getting rid of ZRandolph is suicide.
getting rid of ZRandolph is suicide.
they are breaking up a good team .... missing na lang a star point guard. this lineup hasn't seen it peak and it back to the drawing board, again.
This team's FO is not committed on winning championships.
Sana sa Minnesota na lang dinala si Rudy Gay. Para marami tayong joke.
^ Or Di kaya sa Spurs..
Yahoo Sports | Adrian Wojnarowski | January 31, 2013
NEW YORK – As a Western Conference contender disassembled out of frugality and panic on Wednesday, Miami Heat star LeBron James should've been recalibrating the realities of the free-agent frenzy awaiting him in 2014. For him, the economics of the sport keep reaffirming that three's a crowd now, that James will have to choose a partnership with one superstar teammate.
The Super Friends scenarios are gone, replaced with the NBA's vision of talent spreading out to the have-nots. James Harden leaves Kevin Durant and Russell Westbrook for Houston. And months before it was necessary to do so, before the Memphis Grizzlies could make a run in the Western Conference playoffs, they moved Rudy Gay to Toronto and out of Zach Randolph's and Marc Gasol's lives.
James has helped to make it so profitable to be an NBA owner that Robert Pera bought the Grizzlies, hired a front office of novices, ran out a successful scouting staff and began to unload genuine assets for pennies on the dollar. Just recently, James tweeted, "What the hell we have lockout for?" upon learning of the $525 million selling price of the Sacramento Kings.
Why? Simple: The NBA's owners wanted to break up the super teams and create a system that'll assure Pera can mismanage the Grizzlies into oblivion and still make
money on the enterprise. The max contract system makes James the most underpaid athlete on the planet, and soon it will do something else, too: It makes most precarious his future with the Miami Heat.
Before trading Gay, Memphis had already moved under the tax threshold with a trade last week. It could've waited until the summer to move its star and made one more run in the Western Conference. But winning isn't a priority for Pera. Owners are virtually guaranteed profit in this changing economic setup, and small-market owners can play the NBA's corporate welfare game off the profits that the LeBron Jameses, Kobe Bryants and Chris Pauls produce for the sport.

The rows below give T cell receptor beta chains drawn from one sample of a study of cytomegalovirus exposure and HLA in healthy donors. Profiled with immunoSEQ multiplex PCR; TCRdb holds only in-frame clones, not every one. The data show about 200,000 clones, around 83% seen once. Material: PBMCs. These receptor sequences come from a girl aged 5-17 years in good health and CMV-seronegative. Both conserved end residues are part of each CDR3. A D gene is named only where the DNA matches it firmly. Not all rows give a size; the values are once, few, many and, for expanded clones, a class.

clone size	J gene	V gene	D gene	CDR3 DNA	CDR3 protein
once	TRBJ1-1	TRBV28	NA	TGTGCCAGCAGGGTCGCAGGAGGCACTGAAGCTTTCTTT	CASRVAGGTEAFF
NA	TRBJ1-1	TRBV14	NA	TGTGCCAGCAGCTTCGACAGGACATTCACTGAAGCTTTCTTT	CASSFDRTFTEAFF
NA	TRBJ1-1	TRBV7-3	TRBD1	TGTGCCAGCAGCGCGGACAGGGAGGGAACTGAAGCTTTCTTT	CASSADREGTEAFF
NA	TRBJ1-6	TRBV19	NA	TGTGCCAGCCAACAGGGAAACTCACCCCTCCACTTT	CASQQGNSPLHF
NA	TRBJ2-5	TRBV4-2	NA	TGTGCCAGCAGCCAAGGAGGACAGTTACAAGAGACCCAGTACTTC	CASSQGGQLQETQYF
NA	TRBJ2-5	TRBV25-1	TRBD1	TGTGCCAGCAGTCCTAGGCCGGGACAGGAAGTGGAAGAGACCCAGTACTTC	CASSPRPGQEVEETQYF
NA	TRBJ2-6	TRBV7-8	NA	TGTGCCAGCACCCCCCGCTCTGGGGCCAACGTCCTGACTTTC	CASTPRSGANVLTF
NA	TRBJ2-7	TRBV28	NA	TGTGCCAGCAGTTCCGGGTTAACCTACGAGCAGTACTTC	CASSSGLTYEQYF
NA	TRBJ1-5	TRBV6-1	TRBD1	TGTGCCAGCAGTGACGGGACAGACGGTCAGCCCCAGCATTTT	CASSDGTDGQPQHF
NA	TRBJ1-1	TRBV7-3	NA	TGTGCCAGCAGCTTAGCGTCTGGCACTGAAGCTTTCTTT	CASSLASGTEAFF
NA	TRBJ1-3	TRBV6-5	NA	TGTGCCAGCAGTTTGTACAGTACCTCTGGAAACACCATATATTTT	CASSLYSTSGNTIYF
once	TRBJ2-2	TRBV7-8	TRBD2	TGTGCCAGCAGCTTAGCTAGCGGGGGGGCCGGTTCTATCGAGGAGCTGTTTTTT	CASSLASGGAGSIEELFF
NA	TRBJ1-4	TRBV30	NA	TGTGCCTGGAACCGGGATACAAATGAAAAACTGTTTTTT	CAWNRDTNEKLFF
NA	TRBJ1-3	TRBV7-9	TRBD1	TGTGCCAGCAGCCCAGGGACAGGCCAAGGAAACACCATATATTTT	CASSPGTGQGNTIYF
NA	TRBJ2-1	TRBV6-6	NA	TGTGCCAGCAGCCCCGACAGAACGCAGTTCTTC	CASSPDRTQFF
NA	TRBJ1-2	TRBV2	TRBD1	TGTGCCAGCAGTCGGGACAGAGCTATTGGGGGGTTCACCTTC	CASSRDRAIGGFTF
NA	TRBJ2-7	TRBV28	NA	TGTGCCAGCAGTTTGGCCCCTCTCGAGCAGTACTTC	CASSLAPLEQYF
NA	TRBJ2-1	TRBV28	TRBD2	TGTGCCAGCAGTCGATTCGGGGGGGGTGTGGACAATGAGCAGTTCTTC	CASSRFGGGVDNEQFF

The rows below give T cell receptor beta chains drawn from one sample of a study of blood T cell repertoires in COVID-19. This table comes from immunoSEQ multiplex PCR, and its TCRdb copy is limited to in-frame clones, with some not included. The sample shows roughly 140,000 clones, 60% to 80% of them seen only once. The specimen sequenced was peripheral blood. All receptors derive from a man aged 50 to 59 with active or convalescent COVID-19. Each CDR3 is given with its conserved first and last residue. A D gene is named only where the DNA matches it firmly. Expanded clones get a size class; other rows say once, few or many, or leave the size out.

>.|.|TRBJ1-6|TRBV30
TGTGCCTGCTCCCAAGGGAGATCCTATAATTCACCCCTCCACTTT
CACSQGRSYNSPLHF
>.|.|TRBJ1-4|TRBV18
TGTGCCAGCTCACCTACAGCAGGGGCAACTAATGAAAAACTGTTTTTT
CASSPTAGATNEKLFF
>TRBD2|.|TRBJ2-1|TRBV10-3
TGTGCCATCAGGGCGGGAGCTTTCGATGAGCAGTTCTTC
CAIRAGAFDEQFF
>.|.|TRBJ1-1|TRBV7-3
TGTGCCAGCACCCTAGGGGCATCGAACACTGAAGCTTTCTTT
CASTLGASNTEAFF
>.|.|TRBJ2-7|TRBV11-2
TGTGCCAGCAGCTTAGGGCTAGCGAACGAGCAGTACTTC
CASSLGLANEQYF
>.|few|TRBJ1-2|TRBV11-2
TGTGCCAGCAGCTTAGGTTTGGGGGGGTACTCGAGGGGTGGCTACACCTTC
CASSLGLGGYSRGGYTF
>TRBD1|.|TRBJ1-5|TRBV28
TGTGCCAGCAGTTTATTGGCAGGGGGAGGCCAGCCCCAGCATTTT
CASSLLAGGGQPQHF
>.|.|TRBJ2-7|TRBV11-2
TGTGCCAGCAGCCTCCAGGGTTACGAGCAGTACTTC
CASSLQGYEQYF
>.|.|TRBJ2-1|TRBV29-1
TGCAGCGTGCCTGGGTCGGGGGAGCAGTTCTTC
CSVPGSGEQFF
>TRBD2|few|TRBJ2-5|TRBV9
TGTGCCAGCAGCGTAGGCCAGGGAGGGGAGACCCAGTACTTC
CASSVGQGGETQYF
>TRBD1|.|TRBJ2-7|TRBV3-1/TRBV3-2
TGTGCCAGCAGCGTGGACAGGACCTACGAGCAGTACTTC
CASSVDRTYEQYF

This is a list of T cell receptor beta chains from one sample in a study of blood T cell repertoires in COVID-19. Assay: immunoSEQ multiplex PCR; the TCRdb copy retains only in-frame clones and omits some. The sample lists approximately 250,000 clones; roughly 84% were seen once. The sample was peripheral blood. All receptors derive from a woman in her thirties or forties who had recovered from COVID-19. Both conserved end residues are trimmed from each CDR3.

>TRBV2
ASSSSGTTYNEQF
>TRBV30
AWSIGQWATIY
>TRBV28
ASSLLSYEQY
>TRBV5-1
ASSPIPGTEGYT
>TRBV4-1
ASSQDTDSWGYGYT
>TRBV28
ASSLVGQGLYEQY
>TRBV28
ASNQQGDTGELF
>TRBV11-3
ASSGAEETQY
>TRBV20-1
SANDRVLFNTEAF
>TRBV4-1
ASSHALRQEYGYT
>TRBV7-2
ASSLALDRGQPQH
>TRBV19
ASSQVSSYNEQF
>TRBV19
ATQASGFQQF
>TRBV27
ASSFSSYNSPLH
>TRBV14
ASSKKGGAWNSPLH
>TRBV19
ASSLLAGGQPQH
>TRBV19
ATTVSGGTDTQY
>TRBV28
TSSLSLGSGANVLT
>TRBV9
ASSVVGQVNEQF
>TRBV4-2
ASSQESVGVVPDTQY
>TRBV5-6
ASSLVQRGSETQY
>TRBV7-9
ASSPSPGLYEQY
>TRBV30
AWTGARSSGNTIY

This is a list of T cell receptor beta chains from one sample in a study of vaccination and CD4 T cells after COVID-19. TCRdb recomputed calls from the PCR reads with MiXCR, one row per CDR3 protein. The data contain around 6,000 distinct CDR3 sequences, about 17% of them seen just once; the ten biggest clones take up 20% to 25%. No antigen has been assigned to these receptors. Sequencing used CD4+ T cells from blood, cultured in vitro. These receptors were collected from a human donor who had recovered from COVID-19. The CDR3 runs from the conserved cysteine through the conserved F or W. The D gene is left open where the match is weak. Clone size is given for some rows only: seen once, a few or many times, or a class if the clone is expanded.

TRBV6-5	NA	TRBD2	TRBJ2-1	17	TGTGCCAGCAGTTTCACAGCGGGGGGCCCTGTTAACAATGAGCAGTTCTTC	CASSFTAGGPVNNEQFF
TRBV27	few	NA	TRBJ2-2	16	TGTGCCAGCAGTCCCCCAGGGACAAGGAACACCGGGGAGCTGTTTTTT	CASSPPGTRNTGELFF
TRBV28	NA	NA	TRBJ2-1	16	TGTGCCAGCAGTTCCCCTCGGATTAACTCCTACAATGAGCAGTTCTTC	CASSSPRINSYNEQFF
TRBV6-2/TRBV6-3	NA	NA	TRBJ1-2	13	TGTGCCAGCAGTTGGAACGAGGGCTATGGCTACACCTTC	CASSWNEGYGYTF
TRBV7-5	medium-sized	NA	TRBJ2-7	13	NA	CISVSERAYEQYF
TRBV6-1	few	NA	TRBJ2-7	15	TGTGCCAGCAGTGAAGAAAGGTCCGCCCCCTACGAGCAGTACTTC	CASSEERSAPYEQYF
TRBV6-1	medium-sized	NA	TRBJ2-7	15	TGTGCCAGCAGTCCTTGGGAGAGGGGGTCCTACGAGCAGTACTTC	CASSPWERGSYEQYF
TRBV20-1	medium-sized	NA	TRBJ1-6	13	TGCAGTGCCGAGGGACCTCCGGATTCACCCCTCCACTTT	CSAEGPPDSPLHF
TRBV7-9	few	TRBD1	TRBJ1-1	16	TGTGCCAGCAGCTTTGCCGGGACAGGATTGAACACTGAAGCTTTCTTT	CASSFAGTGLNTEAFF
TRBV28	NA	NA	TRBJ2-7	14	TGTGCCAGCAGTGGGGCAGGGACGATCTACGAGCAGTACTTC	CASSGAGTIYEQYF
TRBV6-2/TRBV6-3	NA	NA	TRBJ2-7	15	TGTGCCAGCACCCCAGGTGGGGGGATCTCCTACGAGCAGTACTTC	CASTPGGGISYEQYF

These Grizzlies aren't the Lakers, and they don't get a lot of chances at making a deep playoff run. They could've hung in there for this season, but instead bailed on it. Across the NBA, front offices were incredulous with the way that Memphis unloaded Marreese Speights, Wayne Ellington and Josh Selby, along with a future first-round pick, in a salary dump to Cleveland last week.
Several league executives insisted Memphis could've waited until closer to the deadline, traded the parts individually and, minimally, received returns on Speights and Ellington.
"Beyond a panic move," one Eastern Conference GM said. "Cleveland would always be there with that deal."
Whatever James does in 2014, he'll make a decision with the highest of basketball IQs on what will work and what won't. Once again, the breaking down of this Grizzlies roster is a reminder that every NBA star had better make sure he understands the track records of the owners and executives with whom he's turning over his future.
The Grizzlies issued a statement on the trade late Wednesday, and embarrassingly had "general manager Chris Wallace" throw out the obligatory organizational quotes on the deal. Only, Wallace had nothing to do with the trade. Nothing. He isn't making calls to teams. He isn't consulted by the new regime. He's waiting until they agree on the terms of his inevitable parting. So, Pera and new CEO Jason Levien take an unpopular trade and assign it to Wallace in the news release.